Evidence-Based Design

Derick Carss
Aug 29, 2015 · 2 min read

The evolving role of design
Originally published on the Bureau Blank Blog, 25 September 2014

In our recent blog post, UX Design for Government and Public Services, we discussed some great examples of evidence-based design. As a designer at Bureau Blank, I have to understand users in order to produce digital products that meet their needs. User research is a relatively new challenge for many designers but is essential for gathering the evidence we need to inform our decisions.

Jesse James Garrett said, “Traditionally [people] thought of design as the mastery of a medium … but as we look at the world of user experience this point of view starts to seem outdated.” He went on to explain that if your medium is experience, a subjective and intangible subject, it can be a hard thing to master. Experiences are very real to your users, however, and we must design with that in mind.

The concept of User Experience (UX) Design is appreciated more than ever as we engage with digital products in every aspect of our lives. As a designer, I must consider every aspect of a website from the user’s perspective to remove stumbling blocks, promote confidence and focus the task in hand. Steve Krug summed this idea up in the title of his book Don’t Make Me Think, but reaching that point is impossible without user research to inform my choices.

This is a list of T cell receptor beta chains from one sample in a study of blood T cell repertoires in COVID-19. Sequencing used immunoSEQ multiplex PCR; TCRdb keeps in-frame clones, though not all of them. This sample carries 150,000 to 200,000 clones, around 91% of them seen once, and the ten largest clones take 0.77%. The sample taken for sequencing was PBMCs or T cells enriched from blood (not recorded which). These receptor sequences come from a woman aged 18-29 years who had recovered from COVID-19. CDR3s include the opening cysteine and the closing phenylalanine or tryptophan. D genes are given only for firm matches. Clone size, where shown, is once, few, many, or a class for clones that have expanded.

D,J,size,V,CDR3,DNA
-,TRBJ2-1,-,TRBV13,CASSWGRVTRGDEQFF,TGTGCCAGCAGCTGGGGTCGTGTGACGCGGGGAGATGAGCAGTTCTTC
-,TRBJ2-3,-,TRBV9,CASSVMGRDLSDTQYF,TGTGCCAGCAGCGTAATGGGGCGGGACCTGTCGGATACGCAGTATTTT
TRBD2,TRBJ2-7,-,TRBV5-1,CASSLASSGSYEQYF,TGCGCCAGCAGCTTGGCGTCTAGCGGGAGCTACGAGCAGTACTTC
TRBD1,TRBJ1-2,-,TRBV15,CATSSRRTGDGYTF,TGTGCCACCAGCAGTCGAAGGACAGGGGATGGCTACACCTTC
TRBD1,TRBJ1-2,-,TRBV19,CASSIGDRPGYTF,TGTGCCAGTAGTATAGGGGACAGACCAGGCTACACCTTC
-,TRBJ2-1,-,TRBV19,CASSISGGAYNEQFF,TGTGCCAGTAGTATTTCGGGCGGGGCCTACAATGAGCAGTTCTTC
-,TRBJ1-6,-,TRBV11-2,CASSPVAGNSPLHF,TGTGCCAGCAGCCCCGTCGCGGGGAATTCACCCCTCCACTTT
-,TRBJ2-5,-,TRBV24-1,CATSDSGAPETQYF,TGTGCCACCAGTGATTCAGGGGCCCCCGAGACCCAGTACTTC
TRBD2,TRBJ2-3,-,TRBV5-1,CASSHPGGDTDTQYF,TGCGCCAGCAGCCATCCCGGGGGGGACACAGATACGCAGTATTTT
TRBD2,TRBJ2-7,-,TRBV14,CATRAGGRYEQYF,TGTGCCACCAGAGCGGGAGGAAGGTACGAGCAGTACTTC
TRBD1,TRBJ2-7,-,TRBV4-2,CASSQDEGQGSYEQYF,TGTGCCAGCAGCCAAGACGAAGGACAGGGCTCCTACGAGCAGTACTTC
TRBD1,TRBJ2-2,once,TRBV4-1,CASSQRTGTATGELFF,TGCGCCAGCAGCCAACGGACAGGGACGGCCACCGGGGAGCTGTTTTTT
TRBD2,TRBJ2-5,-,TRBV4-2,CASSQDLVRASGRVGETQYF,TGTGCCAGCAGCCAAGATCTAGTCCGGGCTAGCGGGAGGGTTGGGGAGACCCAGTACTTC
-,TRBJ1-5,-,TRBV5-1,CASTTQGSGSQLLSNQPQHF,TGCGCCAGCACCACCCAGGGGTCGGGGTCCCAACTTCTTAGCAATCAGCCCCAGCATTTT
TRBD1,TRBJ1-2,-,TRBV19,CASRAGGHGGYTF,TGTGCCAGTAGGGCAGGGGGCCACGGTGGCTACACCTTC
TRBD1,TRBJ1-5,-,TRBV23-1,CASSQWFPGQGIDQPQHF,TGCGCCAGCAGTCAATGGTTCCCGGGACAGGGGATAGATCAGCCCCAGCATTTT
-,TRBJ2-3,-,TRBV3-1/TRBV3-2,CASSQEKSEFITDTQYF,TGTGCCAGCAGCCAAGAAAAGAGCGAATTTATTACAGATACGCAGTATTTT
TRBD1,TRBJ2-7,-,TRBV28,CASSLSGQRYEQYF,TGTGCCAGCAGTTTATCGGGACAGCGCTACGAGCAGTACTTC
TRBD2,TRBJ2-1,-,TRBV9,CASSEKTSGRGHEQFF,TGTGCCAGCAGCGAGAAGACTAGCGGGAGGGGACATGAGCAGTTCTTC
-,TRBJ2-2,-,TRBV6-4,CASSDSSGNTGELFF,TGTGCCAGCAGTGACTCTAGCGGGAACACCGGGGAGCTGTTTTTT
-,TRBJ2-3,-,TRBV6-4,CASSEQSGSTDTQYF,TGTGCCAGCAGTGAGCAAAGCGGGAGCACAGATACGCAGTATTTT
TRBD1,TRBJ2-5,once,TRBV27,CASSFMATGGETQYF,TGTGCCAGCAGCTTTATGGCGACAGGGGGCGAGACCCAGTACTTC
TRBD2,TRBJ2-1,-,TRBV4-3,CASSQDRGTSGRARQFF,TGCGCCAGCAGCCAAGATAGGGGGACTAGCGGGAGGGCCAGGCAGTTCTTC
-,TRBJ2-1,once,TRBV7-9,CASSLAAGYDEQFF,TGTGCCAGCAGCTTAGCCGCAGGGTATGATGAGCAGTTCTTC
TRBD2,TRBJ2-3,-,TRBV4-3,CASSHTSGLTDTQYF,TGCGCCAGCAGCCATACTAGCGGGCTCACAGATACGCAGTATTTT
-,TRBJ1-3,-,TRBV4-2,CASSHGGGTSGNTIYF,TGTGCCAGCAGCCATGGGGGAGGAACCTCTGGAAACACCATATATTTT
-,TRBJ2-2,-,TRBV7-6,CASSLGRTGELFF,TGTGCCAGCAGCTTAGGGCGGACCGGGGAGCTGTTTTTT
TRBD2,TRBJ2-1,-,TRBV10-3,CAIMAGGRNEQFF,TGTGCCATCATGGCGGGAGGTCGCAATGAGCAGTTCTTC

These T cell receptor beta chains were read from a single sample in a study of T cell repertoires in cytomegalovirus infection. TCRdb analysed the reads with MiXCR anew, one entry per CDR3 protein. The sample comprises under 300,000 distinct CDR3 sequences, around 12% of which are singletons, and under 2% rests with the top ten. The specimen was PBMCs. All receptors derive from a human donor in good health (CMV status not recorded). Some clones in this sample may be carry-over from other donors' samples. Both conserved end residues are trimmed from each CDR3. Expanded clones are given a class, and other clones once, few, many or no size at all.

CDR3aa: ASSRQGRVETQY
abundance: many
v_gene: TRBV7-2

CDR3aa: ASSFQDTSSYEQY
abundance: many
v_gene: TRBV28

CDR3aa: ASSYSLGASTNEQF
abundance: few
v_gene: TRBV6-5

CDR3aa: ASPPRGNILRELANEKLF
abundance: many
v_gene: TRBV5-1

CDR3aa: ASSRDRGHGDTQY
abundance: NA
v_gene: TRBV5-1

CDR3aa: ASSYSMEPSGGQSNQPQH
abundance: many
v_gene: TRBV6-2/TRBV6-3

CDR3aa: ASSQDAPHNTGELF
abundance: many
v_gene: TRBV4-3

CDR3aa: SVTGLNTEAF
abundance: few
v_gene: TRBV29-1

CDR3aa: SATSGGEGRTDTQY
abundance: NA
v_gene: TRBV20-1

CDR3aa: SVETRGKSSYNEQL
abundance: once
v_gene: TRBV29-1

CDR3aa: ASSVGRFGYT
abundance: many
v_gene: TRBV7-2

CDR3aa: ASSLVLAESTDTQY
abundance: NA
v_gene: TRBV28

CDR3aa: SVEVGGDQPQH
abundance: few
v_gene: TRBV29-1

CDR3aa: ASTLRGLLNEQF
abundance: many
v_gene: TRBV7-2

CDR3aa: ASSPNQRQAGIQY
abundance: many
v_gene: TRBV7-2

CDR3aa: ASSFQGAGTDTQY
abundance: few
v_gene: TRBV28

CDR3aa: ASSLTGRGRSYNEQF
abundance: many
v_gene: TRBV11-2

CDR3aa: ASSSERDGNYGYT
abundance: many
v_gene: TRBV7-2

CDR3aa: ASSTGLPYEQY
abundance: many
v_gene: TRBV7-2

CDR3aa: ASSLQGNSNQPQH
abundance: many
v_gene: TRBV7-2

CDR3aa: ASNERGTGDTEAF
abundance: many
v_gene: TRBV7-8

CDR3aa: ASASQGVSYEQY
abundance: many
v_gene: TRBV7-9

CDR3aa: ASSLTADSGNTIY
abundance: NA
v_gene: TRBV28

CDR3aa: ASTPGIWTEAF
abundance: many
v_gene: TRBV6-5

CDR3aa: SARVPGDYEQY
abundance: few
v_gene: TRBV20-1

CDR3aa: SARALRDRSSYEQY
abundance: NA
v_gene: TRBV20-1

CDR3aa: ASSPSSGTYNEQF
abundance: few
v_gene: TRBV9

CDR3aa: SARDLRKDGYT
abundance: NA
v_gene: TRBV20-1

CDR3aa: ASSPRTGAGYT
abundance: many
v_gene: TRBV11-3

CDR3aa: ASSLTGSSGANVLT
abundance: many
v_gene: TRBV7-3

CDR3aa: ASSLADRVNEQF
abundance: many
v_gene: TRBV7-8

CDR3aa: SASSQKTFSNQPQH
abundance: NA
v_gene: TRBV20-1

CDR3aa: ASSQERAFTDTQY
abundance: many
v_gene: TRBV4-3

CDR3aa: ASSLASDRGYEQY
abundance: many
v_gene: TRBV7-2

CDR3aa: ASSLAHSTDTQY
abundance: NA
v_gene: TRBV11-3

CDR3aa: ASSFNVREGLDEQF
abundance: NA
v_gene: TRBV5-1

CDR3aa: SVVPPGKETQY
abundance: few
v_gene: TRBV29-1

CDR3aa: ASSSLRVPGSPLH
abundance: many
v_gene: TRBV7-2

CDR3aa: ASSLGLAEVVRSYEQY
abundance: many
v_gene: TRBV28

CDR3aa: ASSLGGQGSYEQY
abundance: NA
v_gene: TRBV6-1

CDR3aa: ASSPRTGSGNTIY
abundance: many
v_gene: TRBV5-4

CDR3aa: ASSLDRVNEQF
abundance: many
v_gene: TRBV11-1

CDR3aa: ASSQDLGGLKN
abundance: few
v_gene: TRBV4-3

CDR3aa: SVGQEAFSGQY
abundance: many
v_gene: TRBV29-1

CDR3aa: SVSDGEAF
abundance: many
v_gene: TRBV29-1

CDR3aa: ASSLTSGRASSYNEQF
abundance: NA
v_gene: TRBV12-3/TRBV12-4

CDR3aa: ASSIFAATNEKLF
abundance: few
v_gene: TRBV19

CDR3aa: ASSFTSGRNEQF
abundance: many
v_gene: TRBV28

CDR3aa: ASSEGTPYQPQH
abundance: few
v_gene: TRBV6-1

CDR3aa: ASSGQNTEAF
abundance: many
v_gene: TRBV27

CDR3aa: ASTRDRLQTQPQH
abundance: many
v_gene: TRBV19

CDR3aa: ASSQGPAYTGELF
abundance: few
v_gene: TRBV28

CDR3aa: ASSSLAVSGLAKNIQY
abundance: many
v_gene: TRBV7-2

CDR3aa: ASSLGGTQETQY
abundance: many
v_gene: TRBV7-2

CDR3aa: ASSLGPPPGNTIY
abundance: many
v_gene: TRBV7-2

Tom Tullis, a usability expert, recently presented The Evolution of User Research and Usability Testing: A Forty-Year Perspective to NYC UXPA. Using his own comparable experience testing physical products, including a dangerous voltage detector that revealed a potentially fatal problem, he demonstrated that user testing is a well-established and valuable practice. This may not sound like the classic role of a designer, but that role is constantly evolving and making digital products more usable is definitely our responsibility.

As we endeavor to create more effective designs we must produce better experiences. User research is essential for collecting the evidence required to make the right choices and as designers we must, therefore, engage deeply with our audience.

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